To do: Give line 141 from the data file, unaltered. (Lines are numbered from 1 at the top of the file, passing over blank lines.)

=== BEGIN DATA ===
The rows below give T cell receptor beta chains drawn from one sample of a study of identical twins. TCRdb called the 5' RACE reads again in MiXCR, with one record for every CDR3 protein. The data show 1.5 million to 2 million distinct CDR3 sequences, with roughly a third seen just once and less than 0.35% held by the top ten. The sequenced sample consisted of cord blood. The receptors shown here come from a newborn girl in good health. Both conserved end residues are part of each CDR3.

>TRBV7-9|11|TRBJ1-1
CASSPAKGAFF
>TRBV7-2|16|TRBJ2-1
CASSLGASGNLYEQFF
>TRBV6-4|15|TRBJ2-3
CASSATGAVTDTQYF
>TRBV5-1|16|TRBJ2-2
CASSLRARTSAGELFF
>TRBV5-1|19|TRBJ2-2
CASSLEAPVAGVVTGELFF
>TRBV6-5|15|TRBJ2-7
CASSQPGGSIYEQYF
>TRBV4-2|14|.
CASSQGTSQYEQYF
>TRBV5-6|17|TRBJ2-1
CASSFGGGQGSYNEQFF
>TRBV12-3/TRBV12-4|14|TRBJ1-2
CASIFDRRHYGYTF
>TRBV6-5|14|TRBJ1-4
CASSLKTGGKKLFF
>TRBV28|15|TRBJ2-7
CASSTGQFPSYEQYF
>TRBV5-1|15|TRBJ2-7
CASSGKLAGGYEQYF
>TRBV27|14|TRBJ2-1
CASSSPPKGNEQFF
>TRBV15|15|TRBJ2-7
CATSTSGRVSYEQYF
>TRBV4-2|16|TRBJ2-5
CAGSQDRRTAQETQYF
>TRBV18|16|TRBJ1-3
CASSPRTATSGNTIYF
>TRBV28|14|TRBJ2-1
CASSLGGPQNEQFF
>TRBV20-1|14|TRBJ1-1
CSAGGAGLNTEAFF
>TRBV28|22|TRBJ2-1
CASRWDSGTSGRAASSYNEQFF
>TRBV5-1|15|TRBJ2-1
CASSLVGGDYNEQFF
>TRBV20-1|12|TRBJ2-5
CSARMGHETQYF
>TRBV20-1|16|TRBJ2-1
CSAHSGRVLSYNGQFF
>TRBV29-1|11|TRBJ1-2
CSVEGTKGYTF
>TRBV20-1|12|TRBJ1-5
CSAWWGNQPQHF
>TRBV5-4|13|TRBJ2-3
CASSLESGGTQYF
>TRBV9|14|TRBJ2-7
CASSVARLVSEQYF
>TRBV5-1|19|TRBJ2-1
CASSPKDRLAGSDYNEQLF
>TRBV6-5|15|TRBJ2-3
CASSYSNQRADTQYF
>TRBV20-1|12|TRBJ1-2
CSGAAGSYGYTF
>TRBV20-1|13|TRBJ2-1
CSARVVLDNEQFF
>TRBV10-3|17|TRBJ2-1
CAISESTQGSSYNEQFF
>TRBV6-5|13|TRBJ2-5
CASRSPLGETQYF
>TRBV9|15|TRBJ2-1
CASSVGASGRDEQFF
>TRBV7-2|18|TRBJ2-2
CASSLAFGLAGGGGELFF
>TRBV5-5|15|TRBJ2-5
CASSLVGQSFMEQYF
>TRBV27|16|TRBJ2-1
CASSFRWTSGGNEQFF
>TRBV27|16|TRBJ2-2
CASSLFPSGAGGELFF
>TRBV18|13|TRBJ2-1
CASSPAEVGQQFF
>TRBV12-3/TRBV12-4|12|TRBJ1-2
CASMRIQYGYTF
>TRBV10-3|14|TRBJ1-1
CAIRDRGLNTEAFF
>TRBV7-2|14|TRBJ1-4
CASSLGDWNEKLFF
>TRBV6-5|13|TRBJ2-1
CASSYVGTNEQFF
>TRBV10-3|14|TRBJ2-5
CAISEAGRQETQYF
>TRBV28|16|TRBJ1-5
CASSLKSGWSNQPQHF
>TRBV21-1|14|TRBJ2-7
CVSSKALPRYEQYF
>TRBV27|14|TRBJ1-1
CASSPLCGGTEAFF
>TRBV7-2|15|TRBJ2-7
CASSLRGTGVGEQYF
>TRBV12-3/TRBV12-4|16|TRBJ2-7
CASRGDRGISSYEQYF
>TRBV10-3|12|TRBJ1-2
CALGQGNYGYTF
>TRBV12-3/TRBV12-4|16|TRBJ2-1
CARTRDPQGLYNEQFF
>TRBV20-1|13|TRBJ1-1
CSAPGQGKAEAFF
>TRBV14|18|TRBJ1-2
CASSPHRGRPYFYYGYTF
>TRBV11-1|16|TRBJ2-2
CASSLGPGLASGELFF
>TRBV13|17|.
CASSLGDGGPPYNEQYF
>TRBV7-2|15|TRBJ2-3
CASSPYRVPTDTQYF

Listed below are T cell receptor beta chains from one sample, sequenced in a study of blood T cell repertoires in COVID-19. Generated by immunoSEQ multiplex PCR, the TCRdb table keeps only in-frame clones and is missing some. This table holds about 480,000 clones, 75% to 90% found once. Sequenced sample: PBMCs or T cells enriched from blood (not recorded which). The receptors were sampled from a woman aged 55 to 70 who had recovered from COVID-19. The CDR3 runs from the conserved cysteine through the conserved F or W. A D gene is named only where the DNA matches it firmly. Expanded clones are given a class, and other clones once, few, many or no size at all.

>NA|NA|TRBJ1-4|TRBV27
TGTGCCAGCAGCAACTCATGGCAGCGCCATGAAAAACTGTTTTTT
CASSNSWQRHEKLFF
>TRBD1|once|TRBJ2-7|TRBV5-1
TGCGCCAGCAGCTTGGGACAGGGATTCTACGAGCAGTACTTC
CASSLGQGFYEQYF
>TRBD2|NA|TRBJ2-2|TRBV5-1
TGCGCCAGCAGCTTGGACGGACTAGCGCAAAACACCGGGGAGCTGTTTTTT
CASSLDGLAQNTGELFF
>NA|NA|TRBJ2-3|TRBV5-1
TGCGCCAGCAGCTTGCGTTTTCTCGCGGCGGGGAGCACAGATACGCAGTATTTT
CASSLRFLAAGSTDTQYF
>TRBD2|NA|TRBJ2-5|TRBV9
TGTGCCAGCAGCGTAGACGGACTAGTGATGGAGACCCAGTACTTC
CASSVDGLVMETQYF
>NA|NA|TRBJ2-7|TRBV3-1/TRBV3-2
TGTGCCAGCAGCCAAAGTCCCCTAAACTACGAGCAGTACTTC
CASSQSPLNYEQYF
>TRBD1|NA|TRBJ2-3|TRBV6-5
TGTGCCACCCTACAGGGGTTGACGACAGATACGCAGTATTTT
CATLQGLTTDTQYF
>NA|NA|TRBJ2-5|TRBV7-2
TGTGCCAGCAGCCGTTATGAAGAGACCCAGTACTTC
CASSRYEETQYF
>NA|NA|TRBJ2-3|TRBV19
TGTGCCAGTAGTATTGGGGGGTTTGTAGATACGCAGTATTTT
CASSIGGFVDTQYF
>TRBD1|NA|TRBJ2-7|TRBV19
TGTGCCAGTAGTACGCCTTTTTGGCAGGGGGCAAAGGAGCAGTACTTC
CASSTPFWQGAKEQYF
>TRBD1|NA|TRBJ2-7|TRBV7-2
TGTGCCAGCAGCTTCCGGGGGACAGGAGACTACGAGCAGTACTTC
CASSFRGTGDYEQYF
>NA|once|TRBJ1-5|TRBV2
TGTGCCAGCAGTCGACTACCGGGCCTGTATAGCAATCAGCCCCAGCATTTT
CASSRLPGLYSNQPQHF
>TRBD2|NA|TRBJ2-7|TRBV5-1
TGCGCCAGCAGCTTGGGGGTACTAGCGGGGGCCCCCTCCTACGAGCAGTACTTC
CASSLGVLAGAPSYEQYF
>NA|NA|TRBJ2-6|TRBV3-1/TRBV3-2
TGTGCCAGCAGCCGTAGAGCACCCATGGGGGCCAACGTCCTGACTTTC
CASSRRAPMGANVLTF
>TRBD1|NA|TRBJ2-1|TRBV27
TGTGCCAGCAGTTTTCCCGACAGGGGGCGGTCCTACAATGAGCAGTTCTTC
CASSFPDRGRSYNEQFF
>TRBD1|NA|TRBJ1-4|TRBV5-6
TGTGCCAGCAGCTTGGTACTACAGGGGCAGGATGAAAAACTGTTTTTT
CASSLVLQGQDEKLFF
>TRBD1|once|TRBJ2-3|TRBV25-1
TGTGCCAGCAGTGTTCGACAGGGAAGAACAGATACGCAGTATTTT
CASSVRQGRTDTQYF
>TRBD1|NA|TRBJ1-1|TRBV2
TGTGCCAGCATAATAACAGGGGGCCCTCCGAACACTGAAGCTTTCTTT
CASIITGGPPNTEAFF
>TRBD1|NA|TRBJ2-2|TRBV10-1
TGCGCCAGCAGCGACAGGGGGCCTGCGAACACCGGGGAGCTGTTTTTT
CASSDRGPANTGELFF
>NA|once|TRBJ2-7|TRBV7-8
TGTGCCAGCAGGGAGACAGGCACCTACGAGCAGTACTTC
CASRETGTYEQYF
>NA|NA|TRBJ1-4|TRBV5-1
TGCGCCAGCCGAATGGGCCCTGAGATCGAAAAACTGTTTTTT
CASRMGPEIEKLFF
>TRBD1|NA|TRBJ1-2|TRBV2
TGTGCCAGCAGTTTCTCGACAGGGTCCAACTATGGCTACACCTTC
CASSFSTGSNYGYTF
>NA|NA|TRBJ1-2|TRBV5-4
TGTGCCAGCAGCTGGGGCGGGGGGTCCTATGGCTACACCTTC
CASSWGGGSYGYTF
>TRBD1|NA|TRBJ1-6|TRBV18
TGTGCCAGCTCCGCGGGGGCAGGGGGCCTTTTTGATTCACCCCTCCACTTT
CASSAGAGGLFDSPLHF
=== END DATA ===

TGTGCCAGTAGTACGCCTTTTTGGCAGGGGGCAAAGGAGCAGTACTTC